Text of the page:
Articles Posted in US Court of Appeals for the Eleventh Circuit

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The CFTC filed suit alleging that defendant violated the Commodities Exchange Act (CEA), when they failed to register as futures commission merchants, transacted the purchase and sale of contracts for the future delivery of a commodity (futures) outside of a registered exchange, and promised to invest customers' money in precious metals (metals) but instead invested the funds in futures. The Eleventh Circuit affirmed the district court's judgment in favor of the CFTC on all claims except as to the restitution award for the group of investors whose losses were associated solely with the registration violations. The court vacated that portion of the judgment and remanded with instructions to consider other equitable remedies. In this case, the district court erred in finding that the registration violation alone proximately caused any loss. View "U.S. Commodity Futures Commission v. Southern Trust Metals, Inc." on Justia Law

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The CFTC filed suit alleging that defendant violated the Commodities Exchange Act (CEA), when they failed to register as futures commission merchants, transacted the purchase and sale of contracts for the future delivery of a commodity (futures) outside of a registered exchange, and promised to invest customers' money in precious metals (metals) but instead invested the funds in futures. The Eleventh Circuit affirmed the district court's judgment in favor of the CFTC on all claims except as to the restitution award for the group of investors whose losses were associated solely with the registration violations. The court vacated that portion of the judgment and remanded with instructions to consider other equitable remedies. In this case, the district court erred in finding that the registration violation alone proximately caused any loss. View "U.S. Commodity Futures Commission v. Southern Trust Metals, Inc." on Justia Law

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In 2011 and 2012, a number of individuals and closely held corporations known as Treasure Your Success (TYS) operated a fraudulent credit card interest reduction scheme. Universal Processing Services of Wisconsin, LLC (Universal) violated the Telemarketing Sales Rule (TSR), 16 C.F.R. 310.1 et seq., by providing substantial assistance to the TYS schemers. The district court found that a violation of the TSR constitutes an “unfair or deceptive act or practice” in violation of the Federal Trade Commission Act. As such, the district court was authorized to order restitution and disgorgement. Furthermore, the court clarified that substantial assistance under the TSR was itself sufficient to justify joint and several liability. The court reaffirmed its order holding Universal jointly and severally liable; Universal contended that was error and joint and several liability can only lie where the defendant is a participant in a common enterprise with the primary violators. The Eleventh Circuit concluded after review the district court did not abuse its discretion in holding Universal jointly and severally liable with the members of the TYS scheme. View "Federal Trade Comm'r v. Universal Processing Services of Wisconsin, LLC" on Justia Law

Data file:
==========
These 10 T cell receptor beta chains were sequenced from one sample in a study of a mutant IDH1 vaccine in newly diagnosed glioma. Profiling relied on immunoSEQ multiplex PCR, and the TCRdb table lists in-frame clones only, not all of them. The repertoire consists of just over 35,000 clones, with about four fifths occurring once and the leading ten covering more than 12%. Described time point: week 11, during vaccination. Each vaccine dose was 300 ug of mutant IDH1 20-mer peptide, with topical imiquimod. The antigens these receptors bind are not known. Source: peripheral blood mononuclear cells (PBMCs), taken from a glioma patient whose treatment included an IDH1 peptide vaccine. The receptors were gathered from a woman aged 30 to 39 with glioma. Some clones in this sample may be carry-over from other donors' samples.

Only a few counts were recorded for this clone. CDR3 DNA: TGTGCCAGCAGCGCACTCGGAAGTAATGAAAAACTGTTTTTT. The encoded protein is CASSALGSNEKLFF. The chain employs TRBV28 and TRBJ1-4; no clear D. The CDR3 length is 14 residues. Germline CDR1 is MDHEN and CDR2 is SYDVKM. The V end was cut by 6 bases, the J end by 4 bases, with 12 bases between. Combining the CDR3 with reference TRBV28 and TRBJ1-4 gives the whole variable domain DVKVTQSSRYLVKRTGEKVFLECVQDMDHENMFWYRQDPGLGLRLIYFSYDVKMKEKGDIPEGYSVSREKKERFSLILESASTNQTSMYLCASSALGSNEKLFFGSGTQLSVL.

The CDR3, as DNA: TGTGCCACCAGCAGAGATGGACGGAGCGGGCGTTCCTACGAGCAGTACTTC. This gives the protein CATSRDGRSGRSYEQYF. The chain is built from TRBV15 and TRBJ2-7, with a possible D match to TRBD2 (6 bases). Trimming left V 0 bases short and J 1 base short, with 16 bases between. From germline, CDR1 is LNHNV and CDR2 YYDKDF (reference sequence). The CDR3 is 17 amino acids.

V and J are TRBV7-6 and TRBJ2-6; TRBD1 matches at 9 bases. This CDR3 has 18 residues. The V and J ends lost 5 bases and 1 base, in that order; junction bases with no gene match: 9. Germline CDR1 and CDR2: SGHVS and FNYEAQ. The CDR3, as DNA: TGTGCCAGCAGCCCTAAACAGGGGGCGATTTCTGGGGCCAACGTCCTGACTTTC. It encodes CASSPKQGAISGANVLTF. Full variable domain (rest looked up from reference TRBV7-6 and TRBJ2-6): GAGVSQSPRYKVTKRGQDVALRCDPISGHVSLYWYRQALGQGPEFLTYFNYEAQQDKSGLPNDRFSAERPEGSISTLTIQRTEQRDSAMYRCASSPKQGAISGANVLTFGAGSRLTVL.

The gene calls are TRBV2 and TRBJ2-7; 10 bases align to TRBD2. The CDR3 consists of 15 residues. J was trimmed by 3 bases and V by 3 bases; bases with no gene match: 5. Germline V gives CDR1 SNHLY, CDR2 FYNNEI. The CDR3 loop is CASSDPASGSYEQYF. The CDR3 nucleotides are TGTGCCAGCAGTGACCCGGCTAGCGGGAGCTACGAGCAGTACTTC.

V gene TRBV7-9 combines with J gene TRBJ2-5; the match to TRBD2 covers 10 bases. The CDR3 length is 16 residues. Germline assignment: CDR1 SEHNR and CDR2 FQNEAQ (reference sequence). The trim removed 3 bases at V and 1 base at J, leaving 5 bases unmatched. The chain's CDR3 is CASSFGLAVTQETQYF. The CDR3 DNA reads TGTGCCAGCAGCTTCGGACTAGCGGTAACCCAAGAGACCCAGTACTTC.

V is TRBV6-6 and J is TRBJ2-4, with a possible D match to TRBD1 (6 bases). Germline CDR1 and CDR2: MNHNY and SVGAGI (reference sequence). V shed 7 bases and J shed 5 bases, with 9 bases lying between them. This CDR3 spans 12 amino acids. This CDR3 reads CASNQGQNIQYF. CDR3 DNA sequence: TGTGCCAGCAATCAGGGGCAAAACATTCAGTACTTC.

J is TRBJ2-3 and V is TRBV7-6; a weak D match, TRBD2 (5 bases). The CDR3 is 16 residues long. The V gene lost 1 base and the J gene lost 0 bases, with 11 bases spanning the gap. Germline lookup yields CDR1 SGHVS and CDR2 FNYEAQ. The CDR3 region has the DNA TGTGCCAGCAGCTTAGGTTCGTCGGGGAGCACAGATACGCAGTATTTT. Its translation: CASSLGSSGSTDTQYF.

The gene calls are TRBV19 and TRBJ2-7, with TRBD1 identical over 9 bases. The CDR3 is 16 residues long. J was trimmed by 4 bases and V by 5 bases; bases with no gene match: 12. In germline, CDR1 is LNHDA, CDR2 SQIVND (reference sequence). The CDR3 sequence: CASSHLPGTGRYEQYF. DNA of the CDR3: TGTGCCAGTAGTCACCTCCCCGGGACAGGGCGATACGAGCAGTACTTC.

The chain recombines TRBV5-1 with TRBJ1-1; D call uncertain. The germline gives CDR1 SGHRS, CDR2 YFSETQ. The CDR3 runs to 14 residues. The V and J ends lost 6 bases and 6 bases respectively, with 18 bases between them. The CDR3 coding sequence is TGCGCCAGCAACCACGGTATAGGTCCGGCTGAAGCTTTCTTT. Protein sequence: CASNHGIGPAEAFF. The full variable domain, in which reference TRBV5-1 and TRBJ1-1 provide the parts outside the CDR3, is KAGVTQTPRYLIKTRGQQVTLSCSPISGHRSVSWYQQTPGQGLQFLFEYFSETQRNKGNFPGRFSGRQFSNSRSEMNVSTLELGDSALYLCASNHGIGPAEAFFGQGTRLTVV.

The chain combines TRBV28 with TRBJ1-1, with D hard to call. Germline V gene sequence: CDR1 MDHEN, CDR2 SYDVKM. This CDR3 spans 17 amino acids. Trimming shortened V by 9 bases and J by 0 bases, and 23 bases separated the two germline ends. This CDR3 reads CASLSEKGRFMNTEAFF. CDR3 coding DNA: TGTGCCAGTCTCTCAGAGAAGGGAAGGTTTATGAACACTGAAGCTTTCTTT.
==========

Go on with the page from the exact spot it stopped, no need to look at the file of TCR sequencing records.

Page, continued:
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The Eleventh Circuit affirmed the district court's dismissal of plaintiff's complaint against FINRA and its denial of plaintiff's motion to remand the case to Florida state court. The court held that removal was proper in this case because suits against self-regulatory organizations (SROs) like FINRA for violating their internal rules "arise under" the Securities Exchange Act of 1934, 15 U.S.C. 78o(a)(1), (b)(1), and therefore fall under the Act's grant of exclusive jurisdiction to the federal district courts. The court also held that the district court correctly dismissed plaintiff's claim because no private right of action exists for SRO members and associated persons to sue SROs for violating their own internal rules. View "Turbeville v. Financial Industry Regulatory Authority" on Justia Law

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ZPRIM sought review of the SEC's final order finding that petitioners made material misrepresentations to prospective clients in violation of the Investment Advisers Act of 1940, 15 U.S.C. 80b-1. The Eleventh Circuit vacated the violations and monetary sanctions related to the newsletter ZPRIM published in December 2009. In this case, ZPRIM's disclaimer was not boilerplate and was not buried among too many other things, but was explicit, repetitive and linked to the statement about which the SEC complains. Therefore, in light of the clear cautionary statements in the newsletter, the Commission's finding of materiality for that newsletter was not supported by substantial evidence. The court affirmed all other violations and sanctions. View "ZPR Investment Management Inc. v. SEC" on Justia Law